Ecstasy, also known as Molly and MDMA, is the common name for a popular type of club drug, also taken at festivals and large parties. Ecstasy is sometimes referred to by various street names – such as Mitsubishi, Dollar, Tweety, etc. – after the symbols imprinted on the tablets that are sold.

The active ingredient in ecstasy is MDMA (shorthand for its chemical name, methylenedioxymethamphetamine), which is a synthetic derivative of amphetamines. This substance has stimulant, empathomimetic, and hallucinogenic effects. It is sold in tablet form, or as a powder that can be snorted or smoked, after diluting with water. However, laboratory tests from around the world reveal that sometimes this product, which is sold as a club drug, contains various other substances, including an array of stimulants, caffeine, cocaine, heroin, ephedrine (a drug that reduces swelling), anesthetics such as ketamine, and other substances.

Ecstasy that is swallowed usually starts to take effect about 45 minutes after ingestion. The effect of the drug lasts for about 30 minutes to 3 hours, but the various side effects can last for several days, especially for those who take a second dose after the effect of the first dose begins to fade.

A bit of history

  MDMA was developed in 1912 as a medicine to stop abnormal bleeding by a German pharmaceutical company. Although the substance was never approved for human use by the US Food and Drug Administration, in the 1970s psychiatrists in the US began using it during therapy sessions to improve communication with patients, in order to help their patients open up and to gain insight into their problems. Around that time MDMA began popping up on the street and was sold as a street drug, but only in the mid-1980s did the US Drug Enforcement Administration (DEA) ban its use and sale, adding it to the list of substances with no accepted medical uses. In the 1990s, the FDA approved studies to examine the possibility of using MDMA for pain relief in terminally ill cancer patients. In recent years, there has also been much research into the efficacy of MDMA-supported psychotherapy for post-traumatic stress disorder (PTSD). While this research is still underway, in 2018 the US Food and Drug Administration declared that this treatment may have breakthrough potential for this disorder. To date, however, there is still no clinical indication for using MDMA to treat medical conditions.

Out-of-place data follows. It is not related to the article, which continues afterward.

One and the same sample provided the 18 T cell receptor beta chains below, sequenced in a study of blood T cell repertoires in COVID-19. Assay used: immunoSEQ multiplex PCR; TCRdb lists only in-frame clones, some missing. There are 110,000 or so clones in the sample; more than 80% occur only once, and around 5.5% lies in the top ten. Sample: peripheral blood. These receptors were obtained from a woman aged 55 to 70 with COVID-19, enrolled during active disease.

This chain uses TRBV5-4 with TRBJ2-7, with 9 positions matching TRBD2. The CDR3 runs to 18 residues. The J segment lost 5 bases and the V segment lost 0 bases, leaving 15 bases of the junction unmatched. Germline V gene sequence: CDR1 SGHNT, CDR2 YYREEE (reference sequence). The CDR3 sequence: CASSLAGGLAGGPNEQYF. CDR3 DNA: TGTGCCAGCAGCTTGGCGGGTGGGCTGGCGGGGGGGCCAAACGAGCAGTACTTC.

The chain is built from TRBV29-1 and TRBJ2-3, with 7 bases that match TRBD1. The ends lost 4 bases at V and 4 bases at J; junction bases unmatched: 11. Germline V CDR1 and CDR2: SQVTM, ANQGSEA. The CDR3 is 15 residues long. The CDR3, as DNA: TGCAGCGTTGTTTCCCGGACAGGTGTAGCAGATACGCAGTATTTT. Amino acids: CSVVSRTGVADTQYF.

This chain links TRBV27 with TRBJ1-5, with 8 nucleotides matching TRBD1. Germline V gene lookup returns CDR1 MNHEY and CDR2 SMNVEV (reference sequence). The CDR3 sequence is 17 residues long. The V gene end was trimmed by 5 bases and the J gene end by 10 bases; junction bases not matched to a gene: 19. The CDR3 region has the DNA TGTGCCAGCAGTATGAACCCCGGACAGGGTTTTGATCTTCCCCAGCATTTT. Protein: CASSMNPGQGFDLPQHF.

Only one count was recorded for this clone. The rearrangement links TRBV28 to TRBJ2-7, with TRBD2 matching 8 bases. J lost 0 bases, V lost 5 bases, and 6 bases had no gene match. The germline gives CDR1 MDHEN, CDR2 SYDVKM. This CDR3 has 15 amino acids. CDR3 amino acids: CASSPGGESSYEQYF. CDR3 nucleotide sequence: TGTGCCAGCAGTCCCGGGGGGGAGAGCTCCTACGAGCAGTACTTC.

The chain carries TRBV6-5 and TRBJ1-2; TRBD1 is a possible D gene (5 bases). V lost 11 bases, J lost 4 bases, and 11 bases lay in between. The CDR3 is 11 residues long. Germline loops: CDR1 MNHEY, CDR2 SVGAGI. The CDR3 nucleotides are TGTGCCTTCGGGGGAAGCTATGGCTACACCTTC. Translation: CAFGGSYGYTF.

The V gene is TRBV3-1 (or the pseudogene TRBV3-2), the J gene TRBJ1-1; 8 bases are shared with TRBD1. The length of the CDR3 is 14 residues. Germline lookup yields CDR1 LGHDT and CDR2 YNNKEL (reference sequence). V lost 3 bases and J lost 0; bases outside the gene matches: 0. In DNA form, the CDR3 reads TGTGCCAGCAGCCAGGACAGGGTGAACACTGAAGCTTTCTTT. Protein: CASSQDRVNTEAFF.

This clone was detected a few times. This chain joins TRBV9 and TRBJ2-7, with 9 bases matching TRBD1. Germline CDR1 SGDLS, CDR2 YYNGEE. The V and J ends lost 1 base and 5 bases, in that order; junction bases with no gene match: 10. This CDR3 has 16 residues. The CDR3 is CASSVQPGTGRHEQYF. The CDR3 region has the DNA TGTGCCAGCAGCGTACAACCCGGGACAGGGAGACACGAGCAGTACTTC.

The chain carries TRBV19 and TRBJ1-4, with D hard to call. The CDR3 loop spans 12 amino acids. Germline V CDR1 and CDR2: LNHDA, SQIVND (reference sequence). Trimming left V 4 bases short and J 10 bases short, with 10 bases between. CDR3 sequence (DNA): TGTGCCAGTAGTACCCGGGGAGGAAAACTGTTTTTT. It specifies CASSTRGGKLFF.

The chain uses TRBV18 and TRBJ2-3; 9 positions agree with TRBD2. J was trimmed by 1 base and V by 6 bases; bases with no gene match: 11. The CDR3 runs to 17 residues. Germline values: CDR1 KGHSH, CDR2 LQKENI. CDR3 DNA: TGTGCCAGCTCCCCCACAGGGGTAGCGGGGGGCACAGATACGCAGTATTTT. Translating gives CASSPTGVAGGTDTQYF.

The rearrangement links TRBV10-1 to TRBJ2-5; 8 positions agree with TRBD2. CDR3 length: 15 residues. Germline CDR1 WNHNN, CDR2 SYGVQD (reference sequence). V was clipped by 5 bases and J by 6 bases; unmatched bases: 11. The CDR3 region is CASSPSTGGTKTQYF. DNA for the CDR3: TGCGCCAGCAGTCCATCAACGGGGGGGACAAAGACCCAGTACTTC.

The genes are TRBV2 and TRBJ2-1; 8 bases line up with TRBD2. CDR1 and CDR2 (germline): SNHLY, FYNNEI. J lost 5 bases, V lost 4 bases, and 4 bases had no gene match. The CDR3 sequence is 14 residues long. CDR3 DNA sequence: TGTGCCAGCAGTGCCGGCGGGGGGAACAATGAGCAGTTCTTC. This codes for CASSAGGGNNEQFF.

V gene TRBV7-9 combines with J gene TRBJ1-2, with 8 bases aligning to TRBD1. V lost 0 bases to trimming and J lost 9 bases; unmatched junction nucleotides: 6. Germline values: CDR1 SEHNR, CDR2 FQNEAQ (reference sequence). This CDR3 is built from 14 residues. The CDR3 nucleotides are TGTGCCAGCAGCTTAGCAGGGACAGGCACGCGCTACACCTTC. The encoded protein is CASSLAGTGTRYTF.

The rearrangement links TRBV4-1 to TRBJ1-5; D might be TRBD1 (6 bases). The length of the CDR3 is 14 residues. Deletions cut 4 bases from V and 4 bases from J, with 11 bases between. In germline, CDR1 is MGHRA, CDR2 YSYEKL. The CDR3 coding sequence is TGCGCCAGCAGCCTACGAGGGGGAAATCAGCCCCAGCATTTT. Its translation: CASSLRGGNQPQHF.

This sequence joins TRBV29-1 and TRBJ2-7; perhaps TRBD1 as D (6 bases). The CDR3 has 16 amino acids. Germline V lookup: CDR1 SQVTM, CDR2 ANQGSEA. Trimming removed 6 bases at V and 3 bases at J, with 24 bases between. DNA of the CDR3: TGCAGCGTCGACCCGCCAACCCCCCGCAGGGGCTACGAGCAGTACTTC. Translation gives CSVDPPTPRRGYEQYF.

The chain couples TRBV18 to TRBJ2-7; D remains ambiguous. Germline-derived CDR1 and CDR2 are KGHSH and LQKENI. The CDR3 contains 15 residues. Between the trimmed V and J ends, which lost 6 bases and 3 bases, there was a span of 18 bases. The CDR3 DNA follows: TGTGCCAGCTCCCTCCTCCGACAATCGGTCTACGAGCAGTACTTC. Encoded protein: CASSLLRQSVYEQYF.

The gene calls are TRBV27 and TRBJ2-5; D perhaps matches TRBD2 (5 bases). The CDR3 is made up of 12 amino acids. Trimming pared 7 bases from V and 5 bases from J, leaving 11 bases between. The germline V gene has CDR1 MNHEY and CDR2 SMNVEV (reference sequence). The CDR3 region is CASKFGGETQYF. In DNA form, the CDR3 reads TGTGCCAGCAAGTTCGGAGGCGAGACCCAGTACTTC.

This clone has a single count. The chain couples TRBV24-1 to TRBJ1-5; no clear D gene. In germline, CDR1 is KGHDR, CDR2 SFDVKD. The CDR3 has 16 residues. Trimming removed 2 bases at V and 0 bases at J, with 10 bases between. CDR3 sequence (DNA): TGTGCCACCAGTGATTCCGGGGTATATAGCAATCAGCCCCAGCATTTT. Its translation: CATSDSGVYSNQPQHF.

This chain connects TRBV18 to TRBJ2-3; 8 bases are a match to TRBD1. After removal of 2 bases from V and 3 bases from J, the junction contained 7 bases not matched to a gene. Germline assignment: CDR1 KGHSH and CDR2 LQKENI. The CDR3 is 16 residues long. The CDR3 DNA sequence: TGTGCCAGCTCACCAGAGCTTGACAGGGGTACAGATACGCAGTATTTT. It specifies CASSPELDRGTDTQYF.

Why do people use ecstasy?  

  The use of ecstasy as a club drug began in the 1990s at raves – that is, large-scale dance parties that took place in nightclubs or outdoors, and that were often called nature parties, trance parties, or acid parties. These dance parties were often over 24-hours long, with a DJ who played repetitive electronic music (such as trance, house, techno, etc.), and with visual effects, such as huge video screens that projected graphic configurations and laser light shows, which were all part of the experience. Ecstasy became integral to this club culture because its effects suited the atmosphere of these large parties well – in particular, its stimulant, entactogenic and hallucinogenic properties, along with its tendency to induce euphoria, relaxation and arousal. In recent years, several studies have demonstrated the effectiveness of using MDMA, the active ingredient in ecstasy, in the treatment of post-traumatic stress disorder (PTSD). This is known as MDMA-assisted psychotherapy, which is carried out by conducting intensive psychotherapy while the patient is under the influence of MDMA. It is important to note that this experimental treatment is given under strict adherence to set dosages in a supervised medical setting.